Tuesday, June 25, 2013

My Address at the Hall of the Nascent Sanhedrin

I was asked to address tomorrow night’s conference at the Hall of the Sanhedrin at Ohel Yitzchak in the Old City of Jerusalem on Torah as Governance, Authority, and the base for establishment of Sovereignty. As I cannot attend the event this time, I at least wanted to make this posting to the blog in an effort at being unselfish with any gift that HaShem-G-d blessed me with.  If any innovation was said here, it was HaShem who gave it to me. This is the text of the speech:

B'Ezras HaShem Yisborach, by the grace of G-d, may He be blessed.  In Memory of Howard Chaim ben Leah (Grief).

I am grateful for the invitation to speak to you today in the Hall of Nascent Sanhedrin.  It is an honor to be asked to speak in a place of Torah, before people of wisdom. I have been asked to address two matters in the span of ten minutes, my feelings about Howard Grief, and my perspective about the Har HaBayit, Temple Mount in International Law.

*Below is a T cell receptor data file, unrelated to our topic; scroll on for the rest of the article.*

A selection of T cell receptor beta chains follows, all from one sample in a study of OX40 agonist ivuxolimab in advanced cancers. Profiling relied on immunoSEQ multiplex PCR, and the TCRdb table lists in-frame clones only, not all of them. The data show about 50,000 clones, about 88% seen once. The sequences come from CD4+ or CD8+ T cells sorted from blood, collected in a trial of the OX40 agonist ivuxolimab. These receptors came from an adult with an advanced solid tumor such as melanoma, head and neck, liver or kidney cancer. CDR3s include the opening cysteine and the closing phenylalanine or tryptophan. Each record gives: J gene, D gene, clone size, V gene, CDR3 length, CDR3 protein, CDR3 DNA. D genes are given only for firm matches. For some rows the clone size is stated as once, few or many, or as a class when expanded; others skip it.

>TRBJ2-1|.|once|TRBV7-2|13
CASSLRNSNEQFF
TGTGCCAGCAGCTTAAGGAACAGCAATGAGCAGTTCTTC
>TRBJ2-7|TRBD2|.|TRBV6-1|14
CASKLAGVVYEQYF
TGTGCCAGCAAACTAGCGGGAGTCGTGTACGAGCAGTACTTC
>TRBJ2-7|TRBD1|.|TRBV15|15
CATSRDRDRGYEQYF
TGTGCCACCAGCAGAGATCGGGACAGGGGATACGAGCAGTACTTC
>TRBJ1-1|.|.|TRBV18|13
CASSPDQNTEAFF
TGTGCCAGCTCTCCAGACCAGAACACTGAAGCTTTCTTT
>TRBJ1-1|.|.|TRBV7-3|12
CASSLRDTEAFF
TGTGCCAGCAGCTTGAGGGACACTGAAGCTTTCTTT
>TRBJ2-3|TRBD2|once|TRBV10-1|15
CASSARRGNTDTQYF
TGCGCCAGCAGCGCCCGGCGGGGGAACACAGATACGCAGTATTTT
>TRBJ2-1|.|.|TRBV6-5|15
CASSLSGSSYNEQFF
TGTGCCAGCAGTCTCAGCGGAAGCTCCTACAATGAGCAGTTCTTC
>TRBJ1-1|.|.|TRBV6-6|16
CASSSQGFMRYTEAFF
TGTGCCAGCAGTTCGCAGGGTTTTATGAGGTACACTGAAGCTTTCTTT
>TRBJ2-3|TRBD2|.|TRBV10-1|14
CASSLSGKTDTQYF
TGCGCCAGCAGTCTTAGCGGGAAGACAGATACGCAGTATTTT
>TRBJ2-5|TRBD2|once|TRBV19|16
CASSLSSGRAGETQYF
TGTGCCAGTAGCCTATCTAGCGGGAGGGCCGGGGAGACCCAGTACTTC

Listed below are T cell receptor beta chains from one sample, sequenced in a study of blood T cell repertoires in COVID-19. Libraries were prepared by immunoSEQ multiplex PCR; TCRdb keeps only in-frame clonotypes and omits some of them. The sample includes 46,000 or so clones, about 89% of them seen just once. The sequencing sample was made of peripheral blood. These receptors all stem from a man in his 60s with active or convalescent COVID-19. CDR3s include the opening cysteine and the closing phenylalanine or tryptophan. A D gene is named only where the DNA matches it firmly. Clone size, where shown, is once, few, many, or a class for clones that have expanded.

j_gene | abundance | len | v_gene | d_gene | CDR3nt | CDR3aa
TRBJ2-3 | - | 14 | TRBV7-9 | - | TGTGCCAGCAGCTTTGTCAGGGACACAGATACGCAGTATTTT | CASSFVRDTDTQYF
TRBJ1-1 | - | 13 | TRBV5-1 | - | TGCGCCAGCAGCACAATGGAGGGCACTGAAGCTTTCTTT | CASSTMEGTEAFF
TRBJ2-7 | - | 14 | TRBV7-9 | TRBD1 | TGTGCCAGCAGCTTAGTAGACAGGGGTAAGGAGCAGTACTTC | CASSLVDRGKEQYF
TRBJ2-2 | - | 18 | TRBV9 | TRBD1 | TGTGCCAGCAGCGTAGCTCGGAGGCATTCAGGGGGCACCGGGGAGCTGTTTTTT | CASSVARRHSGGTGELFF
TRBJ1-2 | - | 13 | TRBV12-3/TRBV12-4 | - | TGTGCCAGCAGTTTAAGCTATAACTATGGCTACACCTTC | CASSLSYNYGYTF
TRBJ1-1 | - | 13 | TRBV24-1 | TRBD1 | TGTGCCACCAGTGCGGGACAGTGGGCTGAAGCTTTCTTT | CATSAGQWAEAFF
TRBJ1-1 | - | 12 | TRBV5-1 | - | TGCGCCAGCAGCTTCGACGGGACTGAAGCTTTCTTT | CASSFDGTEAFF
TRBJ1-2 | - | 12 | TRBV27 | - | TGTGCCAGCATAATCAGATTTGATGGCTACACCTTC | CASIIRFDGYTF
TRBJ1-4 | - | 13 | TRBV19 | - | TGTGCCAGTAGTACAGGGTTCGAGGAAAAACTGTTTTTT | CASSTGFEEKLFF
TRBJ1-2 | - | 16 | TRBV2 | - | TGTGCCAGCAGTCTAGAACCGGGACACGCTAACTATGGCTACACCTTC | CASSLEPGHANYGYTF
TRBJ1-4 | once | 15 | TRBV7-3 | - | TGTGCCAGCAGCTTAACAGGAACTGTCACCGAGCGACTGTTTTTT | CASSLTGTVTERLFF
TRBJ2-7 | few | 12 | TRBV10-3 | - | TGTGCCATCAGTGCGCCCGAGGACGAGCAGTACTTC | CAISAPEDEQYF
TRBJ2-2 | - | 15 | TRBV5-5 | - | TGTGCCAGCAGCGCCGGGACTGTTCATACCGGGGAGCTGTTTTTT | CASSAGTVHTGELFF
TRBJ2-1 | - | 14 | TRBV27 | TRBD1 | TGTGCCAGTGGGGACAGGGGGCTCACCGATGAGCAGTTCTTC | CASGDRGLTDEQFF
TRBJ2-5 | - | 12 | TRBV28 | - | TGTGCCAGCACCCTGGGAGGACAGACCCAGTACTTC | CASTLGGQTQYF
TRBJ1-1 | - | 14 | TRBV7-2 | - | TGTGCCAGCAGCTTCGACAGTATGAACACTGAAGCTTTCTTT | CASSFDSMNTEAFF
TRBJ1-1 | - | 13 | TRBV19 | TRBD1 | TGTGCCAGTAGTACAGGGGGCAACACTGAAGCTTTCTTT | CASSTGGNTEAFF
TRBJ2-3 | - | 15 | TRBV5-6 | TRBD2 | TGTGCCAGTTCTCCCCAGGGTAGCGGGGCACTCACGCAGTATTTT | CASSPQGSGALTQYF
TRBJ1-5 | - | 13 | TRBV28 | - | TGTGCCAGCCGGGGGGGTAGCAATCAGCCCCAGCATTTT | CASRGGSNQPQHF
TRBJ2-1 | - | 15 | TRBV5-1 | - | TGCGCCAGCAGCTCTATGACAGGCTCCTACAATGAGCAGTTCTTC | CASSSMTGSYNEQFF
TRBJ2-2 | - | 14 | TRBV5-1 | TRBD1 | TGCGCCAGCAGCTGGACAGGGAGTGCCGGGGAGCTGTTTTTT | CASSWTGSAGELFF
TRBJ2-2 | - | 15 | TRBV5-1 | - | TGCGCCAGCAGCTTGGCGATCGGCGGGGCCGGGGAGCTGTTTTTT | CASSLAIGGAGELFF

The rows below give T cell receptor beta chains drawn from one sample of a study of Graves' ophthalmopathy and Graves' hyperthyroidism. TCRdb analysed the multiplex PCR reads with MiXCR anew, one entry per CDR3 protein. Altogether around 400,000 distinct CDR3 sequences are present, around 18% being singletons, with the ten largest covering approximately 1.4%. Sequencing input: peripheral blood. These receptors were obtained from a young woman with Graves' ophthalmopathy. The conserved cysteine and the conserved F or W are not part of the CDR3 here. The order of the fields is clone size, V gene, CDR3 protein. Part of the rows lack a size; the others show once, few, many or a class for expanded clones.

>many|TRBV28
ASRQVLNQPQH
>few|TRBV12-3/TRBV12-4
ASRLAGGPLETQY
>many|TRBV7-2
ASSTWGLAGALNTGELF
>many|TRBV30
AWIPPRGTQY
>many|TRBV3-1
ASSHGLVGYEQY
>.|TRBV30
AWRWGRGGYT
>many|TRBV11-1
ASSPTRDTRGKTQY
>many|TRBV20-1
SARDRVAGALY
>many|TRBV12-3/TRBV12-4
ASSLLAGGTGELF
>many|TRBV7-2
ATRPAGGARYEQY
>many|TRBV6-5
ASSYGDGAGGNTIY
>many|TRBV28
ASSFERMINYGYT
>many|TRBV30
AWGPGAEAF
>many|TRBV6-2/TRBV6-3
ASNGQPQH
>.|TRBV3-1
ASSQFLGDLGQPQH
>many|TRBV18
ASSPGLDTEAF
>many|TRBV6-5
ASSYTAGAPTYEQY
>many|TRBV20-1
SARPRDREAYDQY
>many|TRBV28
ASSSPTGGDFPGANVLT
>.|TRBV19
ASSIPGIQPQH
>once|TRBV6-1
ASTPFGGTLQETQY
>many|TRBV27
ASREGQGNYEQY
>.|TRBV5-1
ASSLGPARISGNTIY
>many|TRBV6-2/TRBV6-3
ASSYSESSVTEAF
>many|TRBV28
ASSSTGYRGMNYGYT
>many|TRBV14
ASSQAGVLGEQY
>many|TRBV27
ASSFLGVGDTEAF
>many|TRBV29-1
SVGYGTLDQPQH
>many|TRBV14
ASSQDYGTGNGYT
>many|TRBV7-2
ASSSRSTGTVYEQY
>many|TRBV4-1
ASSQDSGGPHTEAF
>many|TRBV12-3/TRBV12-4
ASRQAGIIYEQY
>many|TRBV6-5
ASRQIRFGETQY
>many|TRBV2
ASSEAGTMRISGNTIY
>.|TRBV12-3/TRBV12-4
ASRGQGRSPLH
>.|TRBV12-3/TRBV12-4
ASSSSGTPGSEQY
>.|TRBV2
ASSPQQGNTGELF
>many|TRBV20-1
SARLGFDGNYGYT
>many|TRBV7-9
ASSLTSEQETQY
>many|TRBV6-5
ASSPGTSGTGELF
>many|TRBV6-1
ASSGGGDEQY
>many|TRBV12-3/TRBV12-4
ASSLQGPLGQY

I was saddened at the news of International Law expert Howard Grief's passing. But more than sadness, I am concerned. Concerned that today's scholars will not be able to speak as strong and freely as Howard Grief did. He was polite, but never catered to political correctness over absolute truthful analysis of International Law about a region in which a clear declaration of the truth is just as important as its understanding.  We must learn from Howard to not allow distractions nor an air of political correctness in legal discourse of International Law and Israel to keep us from speaking the simple truth.